Research supports the sequence Piaget proposed, but it also shows that young children are more capable, and their development more continuous, than he believed.

Lev Vygotsky’s studies of child development focused on the ways a child’s mind grows by interacting with the social environment. In his view, parents and caretakers provide temporary scaffolds enabling children to step to higher levels of learning.

How do parent-infant attachment bonds form?
At about 8 months, soon after object permanence develops, children separated from their caregivers display stranger anxiety. Infants form attachments not simply because parents gratify biological needs but, more important, because they are comfortable, familiar, and responsive. Ducks and other animals have a more rigid attachment process, called imprinting, that occurs during a critical period.

How have psychologists studied attachment differences, and what have they learned?
Attachment has been studied in strange situation experiments, which show that some children are securely attached and others are insecurely attached. Infants’ differing attachment styles reflect both their individual temperament and the responsiveness of their parents and child-care providers. Adult relationships seem to reflect the attachment styles of early childhood, lending support to Erik Erikson’s idea that basic trust is formed in infancy by our experiences with responsive caregivers.

Does childhood neglect, abuse, or family disruption affect children’s attachments?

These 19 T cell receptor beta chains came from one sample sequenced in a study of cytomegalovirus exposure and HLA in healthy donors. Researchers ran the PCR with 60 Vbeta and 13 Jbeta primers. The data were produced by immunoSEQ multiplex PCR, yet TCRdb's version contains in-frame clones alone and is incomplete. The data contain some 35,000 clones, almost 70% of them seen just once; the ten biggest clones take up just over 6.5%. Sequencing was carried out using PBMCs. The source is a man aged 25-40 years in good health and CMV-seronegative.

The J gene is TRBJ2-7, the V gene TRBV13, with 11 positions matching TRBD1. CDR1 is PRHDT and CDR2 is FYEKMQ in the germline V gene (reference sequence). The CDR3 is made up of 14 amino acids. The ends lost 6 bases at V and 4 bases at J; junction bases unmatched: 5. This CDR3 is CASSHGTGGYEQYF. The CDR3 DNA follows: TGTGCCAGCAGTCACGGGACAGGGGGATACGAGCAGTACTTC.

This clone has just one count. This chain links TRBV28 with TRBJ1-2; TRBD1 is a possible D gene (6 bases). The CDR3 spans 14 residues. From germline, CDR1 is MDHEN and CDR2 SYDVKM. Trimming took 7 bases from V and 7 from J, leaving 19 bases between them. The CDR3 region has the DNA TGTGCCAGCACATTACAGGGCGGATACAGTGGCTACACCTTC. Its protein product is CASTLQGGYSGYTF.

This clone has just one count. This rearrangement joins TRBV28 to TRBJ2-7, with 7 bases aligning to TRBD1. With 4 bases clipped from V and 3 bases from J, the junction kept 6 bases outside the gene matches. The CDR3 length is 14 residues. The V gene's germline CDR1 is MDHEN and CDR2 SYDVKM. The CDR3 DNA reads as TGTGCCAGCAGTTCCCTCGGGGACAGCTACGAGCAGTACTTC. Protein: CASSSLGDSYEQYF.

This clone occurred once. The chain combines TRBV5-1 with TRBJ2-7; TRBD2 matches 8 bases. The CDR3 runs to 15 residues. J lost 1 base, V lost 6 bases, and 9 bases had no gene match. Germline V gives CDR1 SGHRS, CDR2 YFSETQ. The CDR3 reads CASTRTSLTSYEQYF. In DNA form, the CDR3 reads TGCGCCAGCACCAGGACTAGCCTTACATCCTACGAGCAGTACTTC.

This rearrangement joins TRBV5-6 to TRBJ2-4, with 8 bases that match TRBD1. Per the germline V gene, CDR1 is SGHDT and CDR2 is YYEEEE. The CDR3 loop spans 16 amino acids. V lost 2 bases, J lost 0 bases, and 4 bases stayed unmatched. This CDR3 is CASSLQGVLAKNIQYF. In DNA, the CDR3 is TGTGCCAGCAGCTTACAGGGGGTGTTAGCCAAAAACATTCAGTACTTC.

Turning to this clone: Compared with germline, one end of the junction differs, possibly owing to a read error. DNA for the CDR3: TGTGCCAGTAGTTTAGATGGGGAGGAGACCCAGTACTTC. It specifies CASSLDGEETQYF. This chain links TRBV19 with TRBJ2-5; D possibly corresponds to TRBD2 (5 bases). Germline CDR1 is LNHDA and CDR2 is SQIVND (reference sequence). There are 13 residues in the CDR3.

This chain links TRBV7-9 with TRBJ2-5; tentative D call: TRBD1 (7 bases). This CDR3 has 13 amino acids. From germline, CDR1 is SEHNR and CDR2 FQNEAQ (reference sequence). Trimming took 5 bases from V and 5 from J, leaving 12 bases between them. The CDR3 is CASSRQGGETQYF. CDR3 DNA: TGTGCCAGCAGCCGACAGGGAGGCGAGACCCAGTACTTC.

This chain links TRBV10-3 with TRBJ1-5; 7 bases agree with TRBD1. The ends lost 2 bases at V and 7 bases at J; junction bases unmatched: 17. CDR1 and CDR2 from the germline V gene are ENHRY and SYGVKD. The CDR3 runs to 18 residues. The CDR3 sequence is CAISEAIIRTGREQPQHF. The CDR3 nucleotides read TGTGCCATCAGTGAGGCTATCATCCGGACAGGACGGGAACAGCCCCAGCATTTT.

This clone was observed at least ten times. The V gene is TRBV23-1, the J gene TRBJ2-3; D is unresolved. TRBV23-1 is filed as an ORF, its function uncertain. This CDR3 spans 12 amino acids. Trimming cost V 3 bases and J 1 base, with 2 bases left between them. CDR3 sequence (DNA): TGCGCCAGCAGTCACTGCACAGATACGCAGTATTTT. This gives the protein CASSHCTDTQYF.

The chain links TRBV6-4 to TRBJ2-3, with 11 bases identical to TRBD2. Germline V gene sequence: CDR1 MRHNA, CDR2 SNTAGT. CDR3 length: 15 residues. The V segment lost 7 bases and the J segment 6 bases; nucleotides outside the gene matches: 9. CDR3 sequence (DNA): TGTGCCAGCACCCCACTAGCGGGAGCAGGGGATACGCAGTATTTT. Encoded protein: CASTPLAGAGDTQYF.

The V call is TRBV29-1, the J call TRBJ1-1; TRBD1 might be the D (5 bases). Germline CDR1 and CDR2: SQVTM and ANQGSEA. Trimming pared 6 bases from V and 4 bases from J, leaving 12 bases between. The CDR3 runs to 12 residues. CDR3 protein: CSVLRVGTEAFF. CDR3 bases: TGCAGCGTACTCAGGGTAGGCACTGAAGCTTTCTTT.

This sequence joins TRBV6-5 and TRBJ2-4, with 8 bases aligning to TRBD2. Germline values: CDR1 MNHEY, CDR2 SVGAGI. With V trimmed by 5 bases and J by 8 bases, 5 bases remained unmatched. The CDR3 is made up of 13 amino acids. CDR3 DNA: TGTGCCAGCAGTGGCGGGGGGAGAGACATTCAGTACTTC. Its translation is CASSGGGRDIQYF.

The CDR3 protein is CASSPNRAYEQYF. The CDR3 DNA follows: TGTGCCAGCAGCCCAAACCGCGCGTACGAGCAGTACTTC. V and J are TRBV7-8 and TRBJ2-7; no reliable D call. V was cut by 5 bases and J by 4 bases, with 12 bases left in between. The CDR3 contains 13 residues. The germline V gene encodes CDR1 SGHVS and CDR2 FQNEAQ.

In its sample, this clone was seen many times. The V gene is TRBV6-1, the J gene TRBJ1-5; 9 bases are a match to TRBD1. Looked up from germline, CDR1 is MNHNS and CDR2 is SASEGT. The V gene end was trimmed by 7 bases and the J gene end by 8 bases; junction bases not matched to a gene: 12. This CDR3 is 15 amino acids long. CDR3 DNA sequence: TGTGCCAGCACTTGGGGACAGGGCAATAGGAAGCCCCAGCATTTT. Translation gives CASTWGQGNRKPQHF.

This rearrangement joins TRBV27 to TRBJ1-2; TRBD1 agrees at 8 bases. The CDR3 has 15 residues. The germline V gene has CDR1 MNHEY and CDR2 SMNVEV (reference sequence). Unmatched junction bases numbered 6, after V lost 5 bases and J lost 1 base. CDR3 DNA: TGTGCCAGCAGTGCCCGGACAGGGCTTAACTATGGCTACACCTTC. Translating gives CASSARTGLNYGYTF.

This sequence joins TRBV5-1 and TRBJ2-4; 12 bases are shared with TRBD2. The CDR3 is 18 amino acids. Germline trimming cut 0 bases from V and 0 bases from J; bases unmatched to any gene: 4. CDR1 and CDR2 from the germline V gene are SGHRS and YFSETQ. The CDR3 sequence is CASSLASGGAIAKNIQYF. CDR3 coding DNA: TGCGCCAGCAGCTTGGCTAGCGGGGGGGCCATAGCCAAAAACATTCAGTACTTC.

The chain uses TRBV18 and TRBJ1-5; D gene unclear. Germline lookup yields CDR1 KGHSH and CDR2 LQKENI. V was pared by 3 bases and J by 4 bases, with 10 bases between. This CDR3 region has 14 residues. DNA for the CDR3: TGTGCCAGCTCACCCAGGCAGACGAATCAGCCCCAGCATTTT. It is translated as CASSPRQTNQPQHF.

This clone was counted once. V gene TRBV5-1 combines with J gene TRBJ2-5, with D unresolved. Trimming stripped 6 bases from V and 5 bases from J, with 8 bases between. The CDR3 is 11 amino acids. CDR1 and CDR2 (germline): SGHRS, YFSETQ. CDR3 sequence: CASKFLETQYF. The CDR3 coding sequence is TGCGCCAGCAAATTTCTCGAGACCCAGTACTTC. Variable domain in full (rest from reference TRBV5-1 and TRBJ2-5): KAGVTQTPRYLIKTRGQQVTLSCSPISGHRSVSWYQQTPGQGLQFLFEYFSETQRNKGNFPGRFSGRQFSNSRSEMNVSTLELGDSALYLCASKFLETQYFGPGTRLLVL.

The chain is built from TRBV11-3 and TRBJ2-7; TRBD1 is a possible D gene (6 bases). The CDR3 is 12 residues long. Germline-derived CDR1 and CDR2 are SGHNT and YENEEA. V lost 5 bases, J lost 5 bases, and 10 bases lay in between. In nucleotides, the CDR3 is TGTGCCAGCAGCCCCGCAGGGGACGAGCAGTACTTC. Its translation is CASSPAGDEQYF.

Children are very resilient, but those who are moved repeatedly, severely neglected by their parents, or otherwise prevented from forming attachments by age 2 may be at risk for attachment problems.

How does day care affect children?
Quality day care, with responsive adults interacting with children in a safe and stimulating environment, does not appear to harm children’s thinking and language skills. Some studies have linked extensive time in day care with increased aggressiveness and defiance, but other factors—the child’s temperament, the parents’ sensitivity, and the family’s economic and educational levels and culture—also matter.

How do children’s self-concepts develop?
Self-concept, an understanding and evaluation of who we are, emerges gradually. At 15 to 18 months, children recognize themselves in a mirror. By school age, they can describe many of their own traits, and by age 8 to 10 their self-image is stable.

What are three parenting styles, and how do children’s traits relate to them?
Parenting styles—authoritarian, permissive, and authoritative—reflect varying degrees of control. Children with high self-esteem tend to have authoritative parents and to be self-reliant and socially competent, but the direction of cause and effect in this relationship is not clear.